Derek I do love you as a brother but simply cannot, at this time, agree with some of your thoughts, even assuming for a moment that you are correct, as the end result may be devastating for many saints involved in this discussion. At the end of the day it is not FFOZ, as much as I love them or the MJTI who are leading our local congregations and it is not solely these institutions who are studying and considering these questions. Pursuing this line of thought as strongly as some are may only produce deeper fractures in an already fractured movement.

      Not expressed in anger or as a personal assault. Just my opinion.


  4. jroush81:

    I understand. As a writer, I look for terms that have name recognition and communicate well.

    Judeo-Christian can have some off-putting connotations, a term used in politics and history with, sometimes, some questionable assumptions.

    But it has name recognition and it communicates well. Hebrew Roots is already ruined (and has many problems as a term). Jewish Roots, the same.

    I’d love to hear other ideas for a name for a Judaically informed Christianity which organizes into congregations and keeps some or all of Torah in a way that maintains the uniqueness of Jewish identity.

    Derek Leman

    • Ovadia says:

      “keeps some or all of Torah in a way that maintains the uniqueness of Jewish identity”
      This is, frankly, either impossible or too difficult to be worth trying. I have yet to find, outside of the mainstream Jewish community, a non-Jew started who keeping the Sabbath for theologically-sound reasons; restorationist and supersessionist impulses abound. While individuals who began a Judaically-informed path for the wrong reasons may still be interested after repudiating those reasons, I have a hard time believing that many people will be interested in keeping the Sabbath “just because”, especially when such a variety of rich Christian options for faith community exists.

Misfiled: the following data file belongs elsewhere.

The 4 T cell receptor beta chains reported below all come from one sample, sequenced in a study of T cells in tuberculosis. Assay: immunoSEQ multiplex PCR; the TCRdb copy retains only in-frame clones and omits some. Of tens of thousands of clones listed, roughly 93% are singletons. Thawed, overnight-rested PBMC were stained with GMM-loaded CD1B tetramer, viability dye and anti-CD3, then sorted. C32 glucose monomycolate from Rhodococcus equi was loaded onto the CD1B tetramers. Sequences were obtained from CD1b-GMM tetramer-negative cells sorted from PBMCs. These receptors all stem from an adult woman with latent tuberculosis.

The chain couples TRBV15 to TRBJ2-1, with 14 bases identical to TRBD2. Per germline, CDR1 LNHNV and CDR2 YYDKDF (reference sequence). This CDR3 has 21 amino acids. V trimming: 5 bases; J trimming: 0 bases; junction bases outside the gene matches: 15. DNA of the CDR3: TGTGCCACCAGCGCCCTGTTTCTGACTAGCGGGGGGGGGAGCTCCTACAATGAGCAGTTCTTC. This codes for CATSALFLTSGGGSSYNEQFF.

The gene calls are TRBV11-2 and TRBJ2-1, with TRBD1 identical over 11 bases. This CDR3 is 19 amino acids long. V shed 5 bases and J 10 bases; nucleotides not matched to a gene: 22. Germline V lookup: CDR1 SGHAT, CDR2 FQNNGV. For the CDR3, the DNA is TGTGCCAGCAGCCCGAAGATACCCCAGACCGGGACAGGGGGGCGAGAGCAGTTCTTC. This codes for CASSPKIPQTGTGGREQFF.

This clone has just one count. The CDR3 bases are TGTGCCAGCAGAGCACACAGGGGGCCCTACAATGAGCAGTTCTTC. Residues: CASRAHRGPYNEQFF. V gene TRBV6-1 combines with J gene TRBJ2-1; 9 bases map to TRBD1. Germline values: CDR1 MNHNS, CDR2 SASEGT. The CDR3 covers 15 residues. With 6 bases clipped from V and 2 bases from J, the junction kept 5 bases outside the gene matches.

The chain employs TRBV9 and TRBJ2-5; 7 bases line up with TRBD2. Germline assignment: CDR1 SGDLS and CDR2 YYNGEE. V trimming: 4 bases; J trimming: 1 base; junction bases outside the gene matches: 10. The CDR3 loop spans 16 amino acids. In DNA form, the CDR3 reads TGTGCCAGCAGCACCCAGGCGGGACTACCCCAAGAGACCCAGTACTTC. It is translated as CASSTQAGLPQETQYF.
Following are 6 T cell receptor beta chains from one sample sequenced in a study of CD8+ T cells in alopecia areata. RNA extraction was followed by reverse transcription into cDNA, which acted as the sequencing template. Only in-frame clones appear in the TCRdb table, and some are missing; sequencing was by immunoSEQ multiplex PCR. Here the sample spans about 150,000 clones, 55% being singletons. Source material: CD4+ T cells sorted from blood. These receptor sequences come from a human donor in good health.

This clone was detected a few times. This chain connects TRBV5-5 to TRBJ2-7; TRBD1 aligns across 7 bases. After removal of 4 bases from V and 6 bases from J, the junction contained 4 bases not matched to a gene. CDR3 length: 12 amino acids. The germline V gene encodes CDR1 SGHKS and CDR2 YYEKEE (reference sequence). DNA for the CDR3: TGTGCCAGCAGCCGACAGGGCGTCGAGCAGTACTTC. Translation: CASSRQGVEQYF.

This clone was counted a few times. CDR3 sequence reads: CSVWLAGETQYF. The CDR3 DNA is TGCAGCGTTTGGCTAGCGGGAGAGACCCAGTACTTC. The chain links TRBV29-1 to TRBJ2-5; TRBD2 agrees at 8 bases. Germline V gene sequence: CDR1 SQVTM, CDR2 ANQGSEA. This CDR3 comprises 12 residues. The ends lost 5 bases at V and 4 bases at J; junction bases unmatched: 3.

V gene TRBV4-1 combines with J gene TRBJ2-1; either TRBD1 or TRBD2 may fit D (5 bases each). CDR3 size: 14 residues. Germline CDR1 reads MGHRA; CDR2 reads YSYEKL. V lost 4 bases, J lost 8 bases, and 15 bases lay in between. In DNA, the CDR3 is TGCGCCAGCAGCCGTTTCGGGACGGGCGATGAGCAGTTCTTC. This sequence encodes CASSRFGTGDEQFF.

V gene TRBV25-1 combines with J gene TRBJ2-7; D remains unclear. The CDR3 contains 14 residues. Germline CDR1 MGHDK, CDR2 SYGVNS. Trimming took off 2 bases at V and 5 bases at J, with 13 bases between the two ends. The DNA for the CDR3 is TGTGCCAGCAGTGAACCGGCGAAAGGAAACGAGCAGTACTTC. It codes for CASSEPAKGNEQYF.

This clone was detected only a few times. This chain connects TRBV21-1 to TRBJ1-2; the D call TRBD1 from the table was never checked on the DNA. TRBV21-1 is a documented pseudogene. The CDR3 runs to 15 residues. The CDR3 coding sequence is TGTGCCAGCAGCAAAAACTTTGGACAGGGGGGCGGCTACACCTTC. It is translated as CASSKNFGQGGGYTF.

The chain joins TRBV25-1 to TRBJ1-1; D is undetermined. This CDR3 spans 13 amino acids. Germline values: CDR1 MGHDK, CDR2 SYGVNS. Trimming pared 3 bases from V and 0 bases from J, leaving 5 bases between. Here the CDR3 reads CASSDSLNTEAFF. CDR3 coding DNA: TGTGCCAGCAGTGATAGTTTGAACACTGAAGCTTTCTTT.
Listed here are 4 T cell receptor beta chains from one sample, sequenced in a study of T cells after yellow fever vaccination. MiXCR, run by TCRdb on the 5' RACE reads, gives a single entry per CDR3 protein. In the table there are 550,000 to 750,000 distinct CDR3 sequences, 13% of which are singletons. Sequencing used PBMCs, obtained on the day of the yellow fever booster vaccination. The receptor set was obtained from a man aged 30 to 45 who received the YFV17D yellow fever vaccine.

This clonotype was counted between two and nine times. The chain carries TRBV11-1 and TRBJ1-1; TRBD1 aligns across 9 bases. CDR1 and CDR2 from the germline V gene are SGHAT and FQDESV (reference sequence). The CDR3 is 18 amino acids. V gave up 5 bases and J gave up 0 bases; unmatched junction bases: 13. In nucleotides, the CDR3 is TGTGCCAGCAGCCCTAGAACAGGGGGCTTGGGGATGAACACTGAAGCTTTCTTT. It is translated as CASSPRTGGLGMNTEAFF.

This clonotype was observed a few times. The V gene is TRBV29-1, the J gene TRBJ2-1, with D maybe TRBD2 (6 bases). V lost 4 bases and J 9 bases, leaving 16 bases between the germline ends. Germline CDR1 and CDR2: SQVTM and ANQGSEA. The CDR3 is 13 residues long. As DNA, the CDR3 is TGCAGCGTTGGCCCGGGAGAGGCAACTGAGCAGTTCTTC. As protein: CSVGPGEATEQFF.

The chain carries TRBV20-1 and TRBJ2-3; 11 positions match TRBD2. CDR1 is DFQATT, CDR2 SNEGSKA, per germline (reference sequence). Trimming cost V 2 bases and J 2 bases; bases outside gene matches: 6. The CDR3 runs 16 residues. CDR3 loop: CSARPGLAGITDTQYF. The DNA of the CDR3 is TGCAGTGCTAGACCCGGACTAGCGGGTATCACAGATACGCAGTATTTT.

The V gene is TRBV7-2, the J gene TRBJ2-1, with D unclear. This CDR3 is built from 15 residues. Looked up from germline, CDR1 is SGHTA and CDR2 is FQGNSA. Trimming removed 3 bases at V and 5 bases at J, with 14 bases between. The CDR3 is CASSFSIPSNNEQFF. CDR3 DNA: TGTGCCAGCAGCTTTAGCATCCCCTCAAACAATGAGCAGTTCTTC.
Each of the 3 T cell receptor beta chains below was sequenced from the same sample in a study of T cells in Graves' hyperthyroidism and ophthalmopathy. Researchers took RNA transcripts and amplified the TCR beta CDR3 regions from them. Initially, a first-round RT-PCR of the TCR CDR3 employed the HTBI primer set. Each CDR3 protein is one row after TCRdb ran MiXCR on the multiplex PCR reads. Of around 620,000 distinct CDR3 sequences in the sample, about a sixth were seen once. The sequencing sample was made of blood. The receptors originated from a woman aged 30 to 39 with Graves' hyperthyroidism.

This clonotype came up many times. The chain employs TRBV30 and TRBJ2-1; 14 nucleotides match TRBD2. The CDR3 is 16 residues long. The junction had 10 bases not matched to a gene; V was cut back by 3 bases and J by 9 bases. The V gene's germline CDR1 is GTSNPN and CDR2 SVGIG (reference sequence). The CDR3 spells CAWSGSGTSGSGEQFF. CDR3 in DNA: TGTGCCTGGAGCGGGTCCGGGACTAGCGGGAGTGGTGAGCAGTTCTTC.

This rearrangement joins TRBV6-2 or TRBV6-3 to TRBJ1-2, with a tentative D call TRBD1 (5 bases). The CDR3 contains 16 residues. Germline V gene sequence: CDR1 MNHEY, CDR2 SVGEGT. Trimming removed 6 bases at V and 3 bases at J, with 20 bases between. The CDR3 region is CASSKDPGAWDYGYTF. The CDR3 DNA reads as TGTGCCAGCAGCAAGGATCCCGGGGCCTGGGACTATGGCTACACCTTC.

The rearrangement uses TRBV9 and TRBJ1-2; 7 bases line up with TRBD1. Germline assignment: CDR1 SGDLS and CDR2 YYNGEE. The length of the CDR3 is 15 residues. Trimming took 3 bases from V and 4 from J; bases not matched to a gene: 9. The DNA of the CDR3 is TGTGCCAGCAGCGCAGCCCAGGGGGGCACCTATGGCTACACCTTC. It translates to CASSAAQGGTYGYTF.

5. Ovadia says:


    I have to ditto Jonathan’s skepticism about the name “Judeo-Christian”, it already has an established political use in the broader world. It is not a term that sits well with the (non-Orthodox, politically liberal) majority of the Jewish community, who often resent being co-opted into an agenda for “Judeo-Christian values” they do not share.

    Maybe there should not be a name for a distinctly “Judeo-Christian” approach to Christianity. These communities could identify simply as “churches” and express their distinct liturgical influence from Messianic Judaism as part of who they are without a simple label.

    Also, I think that trying to re-appropriate the term “Messianic” from the majority of people who now use it is something of a lost cause. Jewish followers of Yeshua practicing Judaism are probably less in continuity with the ideology and practice of early Messianic Judaism than the majority of the “Gentile Messianic” world, maybe we should be the ones coming up with a new name for ourselves. Just a suggestion.

  6. Ovadia:

    It is possible that you are right and that the name Judeo-Christian will not appeal to a young, left-leaning crowd of secular Jews. I’m not certain you are right, mind you. But, first of all, this group is not primarily trying to reach this subset of Jews. Second of all, a new generation has to define the seamless non-boundary between Judaism and Christianity (I used my terms precisely there, so not denying a boundary between Jewish and non-Jewish identities).